Funcinpec Senator Keo Bun Thuok, a survivor of the Khmer Rouge’s Boeng Trabek camp, died Tuesday, her sister Keo Srangat said Wednesday. She was 74.
The cause of her death was not immediately known, but she had long suffered from diabetes, heart disease and high blood pressure.
Among the dignitaries at Keo Bun Thuok’s funeral Wednesday morning at Wat Langka were Prince Sisowath Chivan Monirak, first vice president of the Senate, and Kong Sam Ol, minister of the royal palace.
Keo Bun Thuok’s body will be cremated at the park in front of Wat Botum on Friday.
One of retired King Norodom Sihanouk’s two appointees to the Senate in 1999, Keo Bun Thuok was also one of only 8 women originally chosen out of the 61 seats reserved for appointees.
“I wish to express my profound sadness and share my condolence,” the retired King wrote in a message to the senator’s family and posted on his Web site Wednesday.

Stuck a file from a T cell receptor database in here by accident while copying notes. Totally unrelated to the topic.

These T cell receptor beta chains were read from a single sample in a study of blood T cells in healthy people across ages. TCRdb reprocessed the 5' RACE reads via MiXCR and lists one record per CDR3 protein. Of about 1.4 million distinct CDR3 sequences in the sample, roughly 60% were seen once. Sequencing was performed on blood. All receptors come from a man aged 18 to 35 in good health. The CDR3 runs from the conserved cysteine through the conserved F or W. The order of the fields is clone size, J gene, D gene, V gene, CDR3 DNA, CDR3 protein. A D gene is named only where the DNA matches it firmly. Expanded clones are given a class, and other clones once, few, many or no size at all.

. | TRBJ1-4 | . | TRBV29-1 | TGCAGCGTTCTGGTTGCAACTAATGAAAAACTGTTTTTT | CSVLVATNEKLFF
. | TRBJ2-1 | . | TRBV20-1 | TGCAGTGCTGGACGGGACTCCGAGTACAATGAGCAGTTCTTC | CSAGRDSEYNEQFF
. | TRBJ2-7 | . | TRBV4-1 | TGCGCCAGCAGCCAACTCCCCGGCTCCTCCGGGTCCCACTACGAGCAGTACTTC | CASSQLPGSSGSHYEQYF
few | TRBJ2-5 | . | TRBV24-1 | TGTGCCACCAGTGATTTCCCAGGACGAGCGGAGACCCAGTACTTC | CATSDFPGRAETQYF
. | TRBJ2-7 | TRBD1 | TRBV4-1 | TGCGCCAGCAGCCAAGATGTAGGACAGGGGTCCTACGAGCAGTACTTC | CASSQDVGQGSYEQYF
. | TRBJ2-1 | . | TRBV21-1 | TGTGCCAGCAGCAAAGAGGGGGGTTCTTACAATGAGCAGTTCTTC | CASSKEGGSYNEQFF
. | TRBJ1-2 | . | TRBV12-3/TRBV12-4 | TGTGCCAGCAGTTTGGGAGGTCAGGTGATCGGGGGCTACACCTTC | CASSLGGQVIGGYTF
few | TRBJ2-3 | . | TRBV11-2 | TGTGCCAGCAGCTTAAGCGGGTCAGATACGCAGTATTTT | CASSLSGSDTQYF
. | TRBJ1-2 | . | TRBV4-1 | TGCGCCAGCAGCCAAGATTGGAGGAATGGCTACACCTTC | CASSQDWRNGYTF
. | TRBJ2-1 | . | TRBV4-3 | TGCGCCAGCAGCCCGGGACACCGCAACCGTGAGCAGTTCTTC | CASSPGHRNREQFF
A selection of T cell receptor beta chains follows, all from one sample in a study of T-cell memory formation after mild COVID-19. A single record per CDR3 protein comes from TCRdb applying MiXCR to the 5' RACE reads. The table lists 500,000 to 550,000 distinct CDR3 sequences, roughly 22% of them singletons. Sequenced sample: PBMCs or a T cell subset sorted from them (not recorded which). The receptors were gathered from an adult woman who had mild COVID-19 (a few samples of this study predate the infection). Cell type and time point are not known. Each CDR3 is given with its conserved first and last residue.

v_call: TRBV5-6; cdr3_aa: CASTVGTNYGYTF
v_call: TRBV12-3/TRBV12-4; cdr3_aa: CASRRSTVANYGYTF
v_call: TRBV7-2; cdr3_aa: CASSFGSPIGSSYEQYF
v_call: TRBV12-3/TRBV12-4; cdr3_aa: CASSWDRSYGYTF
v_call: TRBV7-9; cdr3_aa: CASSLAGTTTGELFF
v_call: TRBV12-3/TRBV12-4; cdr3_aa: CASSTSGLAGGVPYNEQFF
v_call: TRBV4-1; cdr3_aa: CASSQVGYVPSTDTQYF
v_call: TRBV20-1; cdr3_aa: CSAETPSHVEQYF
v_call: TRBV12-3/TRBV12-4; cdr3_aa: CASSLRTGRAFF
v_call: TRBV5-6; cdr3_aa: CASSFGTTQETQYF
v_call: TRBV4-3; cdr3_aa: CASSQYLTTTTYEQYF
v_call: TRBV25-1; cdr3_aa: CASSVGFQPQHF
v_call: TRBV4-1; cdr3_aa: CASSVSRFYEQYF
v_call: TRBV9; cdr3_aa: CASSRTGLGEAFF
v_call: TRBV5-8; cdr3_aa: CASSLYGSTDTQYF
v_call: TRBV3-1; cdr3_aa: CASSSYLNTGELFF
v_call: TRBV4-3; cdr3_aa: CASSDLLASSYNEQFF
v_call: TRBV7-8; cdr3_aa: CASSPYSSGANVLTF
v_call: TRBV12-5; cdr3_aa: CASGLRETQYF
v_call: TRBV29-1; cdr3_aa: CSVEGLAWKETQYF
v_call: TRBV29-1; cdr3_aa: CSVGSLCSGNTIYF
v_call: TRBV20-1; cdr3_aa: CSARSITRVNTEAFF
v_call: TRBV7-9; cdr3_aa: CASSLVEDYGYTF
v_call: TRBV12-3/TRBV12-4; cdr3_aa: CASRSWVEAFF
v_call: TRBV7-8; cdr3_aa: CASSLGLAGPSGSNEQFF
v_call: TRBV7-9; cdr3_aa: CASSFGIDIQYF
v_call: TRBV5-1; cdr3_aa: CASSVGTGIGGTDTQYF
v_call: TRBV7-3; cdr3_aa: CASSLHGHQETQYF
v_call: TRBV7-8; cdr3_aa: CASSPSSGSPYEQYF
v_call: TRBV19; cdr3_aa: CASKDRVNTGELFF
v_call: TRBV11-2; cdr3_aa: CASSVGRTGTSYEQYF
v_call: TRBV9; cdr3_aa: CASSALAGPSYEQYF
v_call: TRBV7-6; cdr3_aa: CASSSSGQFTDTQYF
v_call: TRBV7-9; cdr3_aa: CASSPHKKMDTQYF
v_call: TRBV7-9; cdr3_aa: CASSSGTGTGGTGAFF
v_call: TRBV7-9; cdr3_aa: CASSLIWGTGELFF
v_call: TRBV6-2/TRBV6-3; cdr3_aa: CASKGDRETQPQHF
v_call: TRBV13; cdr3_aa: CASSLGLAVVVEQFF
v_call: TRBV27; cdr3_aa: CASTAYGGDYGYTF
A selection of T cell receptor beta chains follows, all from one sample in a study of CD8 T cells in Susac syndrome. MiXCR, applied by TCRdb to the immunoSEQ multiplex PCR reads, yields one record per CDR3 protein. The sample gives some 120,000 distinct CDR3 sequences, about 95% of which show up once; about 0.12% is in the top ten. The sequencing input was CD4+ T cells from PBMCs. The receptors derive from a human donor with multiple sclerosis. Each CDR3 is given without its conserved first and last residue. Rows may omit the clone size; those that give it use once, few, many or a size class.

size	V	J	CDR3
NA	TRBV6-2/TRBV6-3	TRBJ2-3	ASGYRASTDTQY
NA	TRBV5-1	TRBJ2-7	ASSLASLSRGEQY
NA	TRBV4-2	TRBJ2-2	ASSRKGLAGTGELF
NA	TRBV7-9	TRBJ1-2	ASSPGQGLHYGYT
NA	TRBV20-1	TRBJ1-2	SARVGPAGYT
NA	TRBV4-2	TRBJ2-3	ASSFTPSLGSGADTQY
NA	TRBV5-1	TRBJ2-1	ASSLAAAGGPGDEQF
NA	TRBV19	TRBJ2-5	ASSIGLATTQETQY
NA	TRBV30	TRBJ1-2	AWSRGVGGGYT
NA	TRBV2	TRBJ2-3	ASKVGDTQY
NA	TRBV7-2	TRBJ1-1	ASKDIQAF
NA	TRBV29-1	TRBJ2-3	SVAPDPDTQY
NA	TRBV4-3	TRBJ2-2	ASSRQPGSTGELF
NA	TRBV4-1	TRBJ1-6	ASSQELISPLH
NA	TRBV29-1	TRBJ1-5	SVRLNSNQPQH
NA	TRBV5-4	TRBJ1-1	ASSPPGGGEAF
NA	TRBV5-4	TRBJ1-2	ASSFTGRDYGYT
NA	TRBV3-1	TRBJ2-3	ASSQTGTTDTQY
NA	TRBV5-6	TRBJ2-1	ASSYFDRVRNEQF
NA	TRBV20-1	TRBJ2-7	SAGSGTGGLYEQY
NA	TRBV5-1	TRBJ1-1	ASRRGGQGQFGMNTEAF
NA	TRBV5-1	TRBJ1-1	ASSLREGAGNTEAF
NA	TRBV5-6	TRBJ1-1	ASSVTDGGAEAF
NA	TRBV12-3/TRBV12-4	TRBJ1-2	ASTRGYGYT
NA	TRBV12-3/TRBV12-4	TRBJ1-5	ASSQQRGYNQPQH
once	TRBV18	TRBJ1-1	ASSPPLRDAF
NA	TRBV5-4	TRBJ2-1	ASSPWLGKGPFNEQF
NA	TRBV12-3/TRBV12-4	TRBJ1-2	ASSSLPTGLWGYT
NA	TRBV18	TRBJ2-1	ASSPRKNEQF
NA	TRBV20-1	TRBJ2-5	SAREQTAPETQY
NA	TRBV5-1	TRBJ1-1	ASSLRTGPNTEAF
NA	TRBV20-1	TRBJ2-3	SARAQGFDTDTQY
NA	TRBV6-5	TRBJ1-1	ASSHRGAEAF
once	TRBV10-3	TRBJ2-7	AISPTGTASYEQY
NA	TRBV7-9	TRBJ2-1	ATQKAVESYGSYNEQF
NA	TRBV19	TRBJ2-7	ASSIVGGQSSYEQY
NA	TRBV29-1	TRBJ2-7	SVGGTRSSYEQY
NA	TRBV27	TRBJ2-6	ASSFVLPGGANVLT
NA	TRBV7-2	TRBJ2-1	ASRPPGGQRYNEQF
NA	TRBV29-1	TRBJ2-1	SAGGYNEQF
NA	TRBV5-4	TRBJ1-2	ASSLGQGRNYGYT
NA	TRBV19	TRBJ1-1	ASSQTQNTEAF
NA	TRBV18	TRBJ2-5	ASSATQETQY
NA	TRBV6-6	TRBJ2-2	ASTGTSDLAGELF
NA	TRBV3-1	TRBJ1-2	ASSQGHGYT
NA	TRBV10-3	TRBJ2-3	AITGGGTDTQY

“On this occasion I wish to recall her achievement as a nationalist and a real Sihanoukist.”
Norodom Sihanouk also lauded her for in 1979 supporting his “ struggle against foreign [occupation].”
Born in Battambang on December 26, 1930, Keo Bun Thuok attended university in France and held various government posts during Norodom Sihanouk’s Sangkum Reastr Niyum regime.
After the 1970 coup, she joined the Khmer National Reconciliation Front and served as its representative in Paris.
Lured back to Cambodia by the Khmer Rouge in 1976, she was forced to work at the Boeng Trabek camp but survived the ordeal.
From 1979 to 1982, Keo Bun Thuok taught French in Ho Chi Minh City. She briefly lived in France before being sent in 1987 to the US to serve the Permanent Mission of Cambodia at the UN, working there until 1990.
From 1993 to 1997 she served as an adviser to the Cambodian ambassador in Washington.
Keo Bun Thuok is survived by three children and her husband, Eang Kun Saky.